Art blog for an art critic

© Flickr, Martin Canchola

In late November 2010, Foundation Center for Contemporary Art hosted the international project “Kyiv Offline: Art criticism in the age of instant access” that focused on the need to develop among critics in Ukraine a common understanding of the role of the contemporary art critic in an age of instant access to information. One of the results of the project was the compilation of essays by project participants on the critical situation in Ukraine today.

KORYDOR is joining the discussion on the role of art criticism and will publish a selection of texts written after Kyiv Offline. The complete collection of texts will be available soon on the Foundation CCA website.

Blogs are a very paradoxical thing. Many people like to criticize them, claiming that there are too many scribblers nowadays who spoil our, so to say, highly cultured journalism; but at the same time, all those “many” do not disdain to create an account in LiveJournal or to speculate about lofty matters on Facebook. Otherwise, they won’t be in the loop and might miss an extravagant banquet or exhibition opening. Or in the worst case, both of them.

What does it mean? It means that if Bourdieu wrote more simply, and people were smarter, then everyone would have realized long ago that the infamous Web 2.0, which implies that society today is undergoing a curious change, is not an invention of the imperialists and not a gift from neighboring galaxies, but rather quite a natural phenomenon, which is, by the way, the logical consequence of the development of mankind. And the best thing we can do at the moment is to accept it.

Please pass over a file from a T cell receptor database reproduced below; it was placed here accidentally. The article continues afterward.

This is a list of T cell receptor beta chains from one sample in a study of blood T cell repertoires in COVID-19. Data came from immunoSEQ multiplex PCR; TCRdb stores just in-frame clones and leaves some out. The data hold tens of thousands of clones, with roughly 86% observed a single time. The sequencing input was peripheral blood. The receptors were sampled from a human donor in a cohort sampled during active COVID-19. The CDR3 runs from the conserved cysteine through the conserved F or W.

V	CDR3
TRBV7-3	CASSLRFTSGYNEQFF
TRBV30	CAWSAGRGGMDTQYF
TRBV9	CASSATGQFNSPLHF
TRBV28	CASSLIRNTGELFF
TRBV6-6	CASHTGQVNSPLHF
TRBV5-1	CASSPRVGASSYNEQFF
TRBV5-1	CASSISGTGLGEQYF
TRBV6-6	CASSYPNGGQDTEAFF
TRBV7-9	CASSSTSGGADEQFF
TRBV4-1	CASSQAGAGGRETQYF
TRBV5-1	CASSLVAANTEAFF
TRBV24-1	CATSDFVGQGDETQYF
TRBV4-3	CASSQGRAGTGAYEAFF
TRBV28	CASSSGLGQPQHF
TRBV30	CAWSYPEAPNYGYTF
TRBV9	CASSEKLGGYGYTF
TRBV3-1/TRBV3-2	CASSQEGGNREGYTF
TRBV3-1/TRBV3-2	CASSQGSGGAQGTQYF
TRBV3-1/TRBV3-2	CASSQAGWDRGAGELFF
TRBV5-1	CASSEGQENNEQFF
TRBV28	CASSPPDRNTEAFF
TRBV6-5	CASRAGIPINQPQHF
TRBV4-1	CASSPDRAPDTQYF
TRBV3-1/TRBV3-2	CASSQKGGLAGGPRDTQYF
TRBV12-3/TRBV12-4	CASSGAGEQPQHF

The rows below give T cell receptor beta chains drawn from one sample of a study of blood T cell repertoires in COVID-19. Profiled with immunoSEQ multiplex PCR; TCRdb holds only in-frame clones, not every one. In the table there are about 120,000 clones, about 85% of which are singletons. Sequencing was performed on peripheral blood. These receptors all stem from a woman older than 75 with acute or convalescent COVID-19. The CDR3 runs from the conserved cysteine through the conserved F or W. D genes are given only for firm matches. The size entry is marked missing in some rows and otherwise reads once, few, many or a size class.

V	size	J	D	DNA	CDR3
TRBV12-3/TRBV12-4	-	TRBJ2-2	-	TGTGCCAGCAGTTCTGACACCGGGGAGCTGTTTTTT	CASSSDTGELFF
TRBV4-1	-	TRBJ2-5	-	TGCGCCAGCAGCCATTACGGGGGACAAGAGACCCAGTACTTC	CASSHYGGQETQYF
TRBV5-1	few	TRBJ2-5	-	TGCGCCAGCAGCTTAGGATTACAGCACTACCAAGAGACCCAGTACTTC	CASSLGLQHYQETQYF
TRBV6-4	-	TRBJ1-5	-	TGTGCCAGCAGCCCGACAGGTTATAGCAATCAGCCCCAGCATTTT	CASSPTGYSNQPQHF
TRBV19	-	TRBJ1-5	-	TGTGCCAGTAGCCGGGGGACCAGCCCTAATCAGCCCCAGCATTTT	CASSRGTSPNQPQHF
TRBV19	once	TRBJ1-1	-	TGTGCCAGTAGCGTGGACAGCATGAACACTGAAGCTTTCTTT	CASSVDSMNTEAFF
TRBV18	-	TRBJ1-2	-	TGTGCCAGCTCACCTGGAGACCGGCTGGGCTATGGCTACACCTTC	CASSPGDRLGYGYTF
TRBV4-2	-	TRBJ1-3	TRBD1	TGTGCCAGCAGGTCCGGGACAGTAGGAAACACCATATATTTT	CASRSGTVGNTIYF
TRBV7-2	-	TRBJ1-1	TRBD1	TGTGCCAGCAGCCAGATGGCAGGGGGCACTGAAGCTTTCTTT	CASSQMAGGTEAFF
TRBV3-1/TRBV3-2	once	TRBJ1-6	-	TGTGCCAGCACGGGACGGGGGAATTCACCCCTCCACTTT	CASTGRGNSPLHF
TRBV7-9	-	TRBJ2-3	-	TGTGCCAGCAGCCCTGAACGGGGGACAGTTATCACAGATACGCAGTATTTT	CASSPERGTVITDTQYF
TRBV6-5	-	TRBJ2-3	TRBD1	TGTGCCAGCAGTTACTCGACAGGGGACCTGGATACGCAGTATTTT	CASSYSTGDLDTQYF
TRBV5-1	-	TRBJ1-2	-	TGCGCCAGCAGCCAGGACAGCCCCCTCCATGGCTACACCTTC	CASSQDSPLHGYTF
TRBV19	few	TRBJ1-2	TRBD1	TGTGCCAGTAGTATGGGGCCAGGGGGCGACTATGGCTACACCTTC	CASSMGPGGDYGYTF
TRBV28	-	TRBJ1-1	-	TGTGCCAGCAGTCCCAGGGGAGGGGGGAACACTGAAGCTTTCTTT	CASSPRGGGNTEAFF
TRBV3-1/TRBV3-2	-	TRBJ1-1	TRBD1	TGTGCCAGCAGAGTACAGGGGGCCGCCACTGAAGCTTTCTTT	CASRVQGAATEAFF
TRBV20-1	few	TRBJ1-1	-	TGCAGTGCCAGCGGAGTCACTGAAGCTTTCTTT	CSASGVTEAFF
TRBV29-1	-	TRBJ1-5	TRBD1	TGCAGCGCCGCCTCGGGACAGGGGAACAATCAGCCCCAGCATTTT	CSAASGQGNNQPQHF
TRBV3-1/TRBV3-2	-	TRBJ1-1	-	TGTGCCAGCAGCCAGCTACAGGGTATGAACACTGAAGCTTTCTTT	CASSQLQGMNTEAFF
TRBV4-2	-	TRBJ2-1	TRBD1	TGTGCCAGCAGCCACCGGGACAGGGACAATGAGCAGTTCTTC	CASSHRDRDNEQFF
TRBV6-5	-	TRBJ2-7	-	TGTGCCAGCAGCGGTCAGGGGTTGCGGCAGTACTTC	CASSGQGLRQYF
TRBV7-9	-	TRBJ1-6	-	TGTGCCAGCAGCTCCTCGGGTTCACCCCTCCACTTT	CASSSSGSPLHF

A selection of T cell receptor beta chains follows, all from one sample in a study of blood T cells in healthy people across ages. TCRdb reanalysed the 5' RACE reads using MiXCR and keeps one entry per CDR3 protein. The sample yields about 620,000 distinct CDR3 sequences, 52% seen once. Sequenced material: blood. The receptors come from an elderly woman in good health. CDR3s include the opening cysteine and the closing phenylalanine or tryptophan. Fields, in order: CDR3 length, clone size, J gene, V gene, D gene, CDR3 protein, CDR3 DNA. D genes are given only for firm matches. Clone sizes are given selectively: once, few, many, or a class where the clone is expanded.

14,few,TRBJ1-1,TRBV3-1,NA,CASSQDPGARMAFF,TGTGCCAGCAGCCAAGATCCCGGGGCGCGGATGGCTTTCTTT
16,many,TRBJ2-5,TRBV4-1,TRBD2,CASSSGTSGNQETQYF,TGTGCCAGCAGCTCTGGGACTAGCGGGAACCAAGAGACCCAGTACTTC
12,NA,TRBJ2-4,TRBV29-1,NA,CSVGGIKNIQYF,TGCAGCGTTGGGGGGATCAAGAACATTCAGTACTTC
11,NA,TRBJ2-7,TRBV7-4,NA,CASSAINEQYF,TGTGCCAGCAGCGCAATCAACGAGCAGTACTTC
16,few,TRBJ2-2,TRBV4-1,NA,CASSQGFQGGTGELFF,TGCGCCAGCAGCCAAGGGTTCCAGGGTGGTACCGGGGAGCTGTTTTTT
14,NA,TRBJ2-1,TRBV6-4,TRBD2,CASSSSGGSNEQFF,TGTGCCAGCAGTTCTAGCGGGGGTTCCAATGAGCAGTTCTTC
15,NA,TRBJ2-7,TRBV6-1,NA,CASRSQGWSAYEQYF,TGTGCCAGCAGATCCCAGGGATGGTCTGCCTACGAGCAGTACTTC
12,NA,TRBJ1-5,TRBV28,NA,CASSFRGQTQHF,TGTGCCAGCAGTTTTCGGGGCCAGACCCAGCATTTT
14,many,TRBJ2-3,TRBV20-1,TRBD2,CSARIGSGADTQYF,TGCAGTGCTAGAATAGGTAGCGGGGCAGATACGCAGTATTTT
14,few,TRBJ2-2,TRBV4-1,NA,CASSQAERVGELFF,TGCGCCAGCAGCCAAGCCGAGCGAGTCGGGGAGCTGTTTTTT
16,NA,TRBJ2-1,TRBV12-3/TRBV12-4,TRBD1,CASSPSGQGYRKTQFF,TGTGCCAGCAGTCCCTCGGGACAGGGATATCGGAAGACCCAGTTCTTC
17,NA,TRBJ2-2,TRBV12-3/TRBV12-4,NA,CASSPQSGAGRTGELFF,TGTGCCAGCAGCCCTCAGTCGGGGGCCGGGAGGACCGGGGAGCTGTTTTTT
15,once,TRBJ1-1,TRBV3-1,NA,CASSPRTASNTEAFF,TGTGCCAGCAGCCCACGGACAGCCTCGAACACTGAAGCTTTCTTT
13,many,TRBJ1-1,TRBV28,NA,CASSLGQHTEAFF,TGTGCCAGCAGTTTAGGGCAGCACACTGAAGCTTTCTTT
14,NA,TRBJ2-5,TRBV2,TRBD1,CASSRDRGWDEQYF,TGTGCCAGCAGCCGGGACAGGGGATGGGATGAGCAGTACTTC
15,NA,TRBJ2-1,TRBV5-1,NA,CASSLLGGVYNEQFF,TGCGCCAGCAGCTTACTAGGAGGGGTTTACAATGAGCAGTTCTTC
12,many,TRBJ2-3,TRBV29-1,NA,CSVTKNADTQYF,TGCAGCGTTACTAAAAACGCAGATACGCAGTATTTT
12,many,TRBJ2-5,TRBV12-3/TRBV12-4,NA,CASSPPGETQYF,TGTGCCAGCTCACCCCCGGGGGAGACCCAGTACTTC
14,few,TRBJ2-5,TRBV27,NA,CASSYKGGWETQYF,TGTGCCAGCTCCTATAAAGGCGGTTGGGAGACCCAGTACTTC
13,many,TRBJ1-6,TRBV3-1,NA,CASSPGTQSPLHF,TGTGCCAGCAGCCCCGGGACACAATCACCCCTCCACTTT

No doubt, the abundance of texts produced as a result of the popularity of services such as LiveJournal or Blogspot is staggering, as is the level of entropy generated by them. The percentage of low-quality texts has grown, but if we ask ourselves where this percentage comes from, the only correct answer is: from the same place as the staggering amount of incompetent opinions that we hear in real life. We hear people talking passionately about politics in the subway, on their way home from work, discussing films while leaving the cinema, and so on. These people can do the same in blogs, without aiming for publication in the New York Times. They multiply interpretation and information, but remain the same members of society as they were before - office workers, doctors, lawyers, teachers, journalists, etc.
If you have the right attitude toward blogs, sooner or later the fog will lift and between stupidity and snap judgments it is possible to catch the real treasures laid out in the public domain that are not affiliated with any particular publication.

Blogging sooner or later cultivates in its authors a particular view and means of self-expression: with time, blogs that were originally devoted exclusively to reflection on the incompatibility of our inner world with the harshness of reality become a place for the new writers to post fragments of their professional work. For example, over the five years of my own existence in LiveJournal, I have essentially transformed my blog from a “personal” to a “semiprofessional” regime. The same thing happened with many of my virtual friends whose development I follow on LiveJournal.

This can be explained by elementary progression, of course, but there is another important point: in the process of blogging, a person begins to perceive it as not just an outlet for releasing everything that is accumulated each day, but as a tool for media activity. In other words, the blogger begins to write so that her/his readers understand; s/he learns to find the optimal form of self-expression so that the message reaches the recipient and is noted by others in their friends list. Of course, this may take several months, or even years.